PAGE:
Amazon reduces its App Store revenue cut for smaller developers
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Amazon has joined rivals Google and Apple in offering smaller developers in its App Store a more favourable cut of revenue.
From October 2021, developers that earned less than $1m (£700,000) in revenue in the previous calendar year will receive an 80 per cent share of sales by default compared to 30 per cent previously.
The move echoes Apple’s App Store which announced a similar change in November, with Google following suit in March. Those stores offered a slightly preferential cut of 85 per cent of revenues going straight to the developer. However, Amazon said it will also give eligible developers promotional credit for Amazon Web Services in an amount equivalent to 10 percent of revenue, so that developers can move their app’s services to the cloud.
In a recent survey of mobile developers, Amazon said over 94 per cent indicated they use cloud services in their application development efforts.
In terms of apps at least, Amazon is a much smaller player than rivals Google and Apple, as its app store is primarily used on its Fire-branded devices. Unlike iOS devices, Android users can also choose to install it if they wish. Amazon’s App Store houses just over 460,000 apps compared to more than 2.2m and 3.4m for Apple and Google respectively.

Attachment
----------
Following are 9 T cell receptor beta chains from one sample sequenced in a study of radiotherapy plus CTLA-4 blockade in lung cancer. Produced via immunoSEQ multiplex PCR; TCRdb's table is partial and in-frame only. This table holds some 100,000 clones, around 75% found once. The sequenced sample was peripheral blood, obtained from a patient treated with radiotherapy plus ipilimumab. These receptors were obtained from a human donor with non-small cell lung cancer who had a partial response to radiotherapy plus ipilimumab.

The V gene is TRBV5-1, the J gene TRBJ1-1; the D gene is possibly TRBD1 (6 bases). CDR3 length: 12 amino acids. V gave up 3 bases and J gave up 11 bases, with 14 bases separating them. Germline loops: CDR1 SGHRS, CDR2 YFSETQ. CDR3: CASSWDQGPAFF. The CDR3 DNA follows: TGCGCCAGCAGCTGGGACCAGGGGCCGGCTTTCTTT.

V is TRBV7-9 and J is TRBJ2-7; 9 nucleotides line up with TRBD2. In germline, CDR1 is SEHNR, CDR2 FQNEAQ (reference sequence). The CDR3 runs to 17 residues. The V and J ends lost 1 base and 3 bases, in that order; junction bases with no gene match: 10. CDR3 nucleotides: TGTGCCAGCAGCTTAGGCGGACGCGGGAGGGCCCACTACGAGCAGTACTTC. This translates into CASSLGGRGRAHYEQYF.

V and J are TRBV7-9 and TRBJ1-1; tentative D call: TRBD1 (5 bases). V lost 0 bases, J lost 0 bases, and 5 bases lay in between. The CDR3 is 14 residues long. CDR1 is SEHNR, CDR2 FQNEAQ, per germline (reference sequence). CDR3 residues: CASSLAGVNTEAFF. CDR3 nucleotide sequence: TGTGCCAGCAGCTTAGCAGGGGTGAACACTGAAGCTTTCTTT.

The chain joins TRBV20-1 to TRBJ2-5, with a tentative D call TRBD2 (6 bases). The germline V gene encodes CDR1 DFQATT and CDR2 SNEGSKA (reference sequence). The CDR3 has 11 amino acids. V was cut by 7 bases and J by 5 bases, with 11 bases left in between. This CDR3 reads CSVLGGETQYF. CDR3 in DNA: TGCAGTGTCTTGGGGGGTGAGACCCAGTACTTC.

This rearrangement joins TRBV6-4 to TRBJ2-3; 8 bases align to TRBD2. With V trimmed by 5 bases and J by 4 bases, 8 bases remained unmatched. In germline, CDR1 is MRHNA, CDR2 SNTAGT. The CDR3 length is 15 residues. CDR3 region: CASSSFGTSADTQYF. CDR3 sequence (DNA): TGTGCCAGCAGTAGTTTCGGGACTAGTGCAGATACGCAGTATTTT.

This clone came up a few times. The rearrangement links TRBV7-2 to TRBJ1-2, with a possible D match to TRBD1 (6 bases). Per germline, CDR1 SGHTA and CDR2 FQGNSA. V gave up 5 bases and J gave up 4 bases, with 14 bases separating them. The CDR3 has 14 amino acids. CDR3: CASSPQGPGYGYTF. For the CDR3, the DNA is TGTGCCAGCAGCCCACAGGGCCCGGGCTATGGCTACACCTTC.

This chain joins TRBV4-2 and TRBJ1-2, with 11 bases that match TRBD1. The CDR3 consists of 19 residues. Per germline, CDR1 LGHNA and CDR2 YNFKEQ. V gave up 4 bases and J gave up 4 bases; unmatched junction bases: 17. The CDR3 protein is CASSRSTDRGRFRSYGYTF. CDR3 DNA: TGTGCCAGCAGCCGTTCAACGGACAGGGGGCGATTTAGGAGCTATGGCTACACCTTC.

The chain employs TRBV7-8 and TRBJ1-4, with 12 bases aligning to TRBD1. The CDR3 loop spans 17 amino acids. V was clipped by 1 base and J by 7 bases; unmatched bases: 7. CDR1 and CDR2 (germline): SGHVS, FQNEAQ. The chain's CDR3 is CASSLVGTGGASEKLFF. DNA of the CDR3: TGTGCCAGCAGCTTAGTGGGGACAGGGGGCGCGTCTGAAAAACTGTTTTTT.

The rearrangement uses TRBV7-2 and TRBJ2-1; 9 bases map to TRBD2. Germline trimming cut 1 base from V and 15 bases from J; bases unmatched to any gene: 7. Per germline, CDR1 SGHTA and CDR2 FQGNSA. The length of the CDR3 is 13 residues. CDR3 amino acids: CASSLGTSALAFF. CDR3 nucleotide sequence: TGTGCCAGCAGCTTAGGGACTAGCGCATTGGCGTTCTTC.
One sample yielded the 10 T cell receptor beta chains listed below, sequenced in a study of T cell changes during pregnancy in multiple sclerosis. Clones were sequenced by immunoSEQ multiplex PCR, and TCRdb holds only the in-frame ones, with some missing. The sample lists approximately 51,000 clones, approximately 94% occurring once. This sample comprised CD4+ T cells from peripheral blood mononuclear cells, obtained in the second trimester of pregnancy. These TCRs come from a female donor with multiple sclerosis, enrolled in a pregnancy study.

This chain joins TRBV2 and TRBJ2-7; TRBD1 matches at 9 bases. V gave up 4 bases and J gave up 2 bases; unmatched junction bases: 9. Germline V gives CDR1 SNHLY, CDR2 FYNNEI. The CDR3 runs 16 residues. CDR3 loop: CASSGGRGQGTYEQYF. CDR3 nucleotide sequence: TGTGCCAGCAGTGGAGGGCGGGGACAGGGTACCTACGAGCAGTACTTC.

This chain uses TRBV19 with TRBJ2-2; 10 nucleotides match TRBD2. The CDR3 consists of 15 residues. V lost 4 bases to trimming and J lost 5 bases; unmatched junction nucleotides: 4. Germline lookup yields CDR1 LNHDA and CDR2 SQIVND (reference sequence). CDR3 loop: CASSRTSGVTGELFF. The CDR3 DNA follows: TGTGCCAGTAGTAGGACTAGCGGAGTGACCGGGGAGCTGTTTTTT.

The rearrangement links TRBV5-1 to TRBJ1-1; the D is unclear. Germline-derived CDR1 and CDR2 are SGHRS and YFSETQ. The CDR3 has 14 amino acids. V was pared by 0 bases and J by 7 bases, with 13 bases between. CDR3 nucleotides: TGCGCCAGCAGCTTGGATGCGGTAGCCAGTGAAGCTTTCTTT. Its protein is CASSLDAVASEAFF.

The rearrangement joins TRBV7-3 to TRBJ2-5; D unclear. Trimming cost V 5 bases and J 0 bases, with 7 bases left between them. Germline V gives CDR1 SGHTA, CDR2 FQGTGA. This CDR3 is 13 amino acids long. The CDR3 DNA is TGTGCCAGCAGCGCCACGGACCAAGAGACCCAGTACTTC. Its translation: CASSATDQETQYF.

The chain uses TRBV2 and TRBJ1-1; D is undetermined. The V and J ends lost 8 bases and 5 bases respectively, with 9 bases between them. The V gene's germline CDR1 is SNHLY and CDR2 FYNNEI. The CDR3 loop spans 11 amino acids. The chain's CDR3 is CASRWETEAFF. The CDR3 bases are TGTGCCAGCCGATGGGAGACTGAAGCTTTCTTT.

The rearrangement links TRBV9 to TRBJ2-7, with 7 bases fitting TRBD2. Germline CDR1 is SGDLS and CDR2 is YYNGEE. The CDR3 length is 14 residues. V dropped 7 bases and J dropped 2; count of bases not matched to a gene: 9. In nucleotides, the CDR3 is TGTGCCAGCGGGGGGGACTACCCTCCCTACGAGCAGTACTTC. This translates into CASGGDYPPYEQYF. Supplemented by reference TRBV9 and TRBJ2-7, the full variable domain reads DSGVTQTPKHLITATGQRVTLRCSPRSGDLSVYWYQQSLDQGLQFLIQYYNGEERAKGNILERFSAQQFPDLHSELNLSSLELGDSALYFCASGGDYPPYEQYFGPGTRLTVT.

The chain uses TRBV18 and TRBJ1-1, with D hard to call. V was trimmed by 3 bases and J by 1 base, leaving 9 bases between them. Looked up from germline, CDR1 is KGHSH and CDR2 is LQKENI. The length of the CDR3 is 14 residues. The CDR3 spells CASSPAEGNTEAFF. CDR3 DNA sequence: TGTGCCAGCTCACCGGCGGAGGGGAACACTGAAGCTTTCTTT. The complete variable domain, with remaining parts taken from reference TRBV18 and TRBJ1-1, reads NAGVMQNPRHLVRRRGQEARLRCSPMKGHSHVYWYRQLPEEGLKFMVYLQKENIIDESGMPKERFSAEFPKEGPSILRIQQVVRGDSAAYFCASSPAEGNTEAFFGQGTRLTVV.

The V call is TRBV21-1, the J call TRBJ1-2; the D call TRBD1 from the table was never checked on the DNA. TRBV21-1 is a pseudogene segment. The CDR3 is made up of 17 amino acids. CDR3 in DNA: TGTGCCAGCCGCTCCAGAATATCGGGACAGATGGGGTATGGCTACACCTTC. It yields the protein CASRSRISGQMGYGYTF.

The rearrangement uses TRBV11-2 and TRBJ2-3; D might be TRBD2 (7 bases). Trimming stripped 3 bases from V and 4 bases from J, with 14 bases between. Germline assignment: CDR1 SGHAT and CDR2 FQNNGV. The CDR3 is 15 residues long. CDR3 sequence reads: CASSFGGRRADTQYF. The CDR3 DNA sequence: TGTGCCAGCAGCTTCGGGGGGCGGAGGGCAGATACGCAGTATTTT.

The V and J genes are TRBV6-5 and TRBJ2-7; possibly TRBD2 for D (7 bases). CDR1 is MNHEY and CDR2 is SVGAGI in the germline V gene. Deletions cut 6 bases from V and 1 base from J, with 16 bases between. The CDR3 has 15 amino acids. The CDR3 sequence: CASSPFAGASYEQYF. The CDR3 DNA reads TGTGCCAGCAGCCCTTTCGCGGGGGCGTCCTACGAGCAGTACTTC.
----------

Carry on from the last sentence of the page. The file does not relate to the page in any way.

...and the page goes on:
The recent changes to revenue splitting, first from Apple and then its rivals, follow the lawsuit filed against Apple last year by Epic Games, the developer of Fortnite. Epic was unhappy with the revenue split taken through Apple’s App Store and implemented a new payment portal within Fortnite that bypassed it and offered gamers an additional discount of 20 per cent if purchased through it. Apple hit back by removing Fortnite from its store entirely and the popular Battle Royale game still not been reinstated to this day. Following this move, Epic immediately launched a lawsuit charging it with unfair and anticompetitive practices.
In November, Epic said the changes to revenue payments were “calculated” by Apple “to divide app creators and preserve their monopoly on stores and payments”.
“By giving special 15 per cent terms to select robber barons like Amazon, and now also to small indies, Apple is hoping to remove enough critics that they can get away with their blockade on competition and 30 per cent tax on most in-app purchases,” Epic Games CEO Tim Sweeney said at the time.
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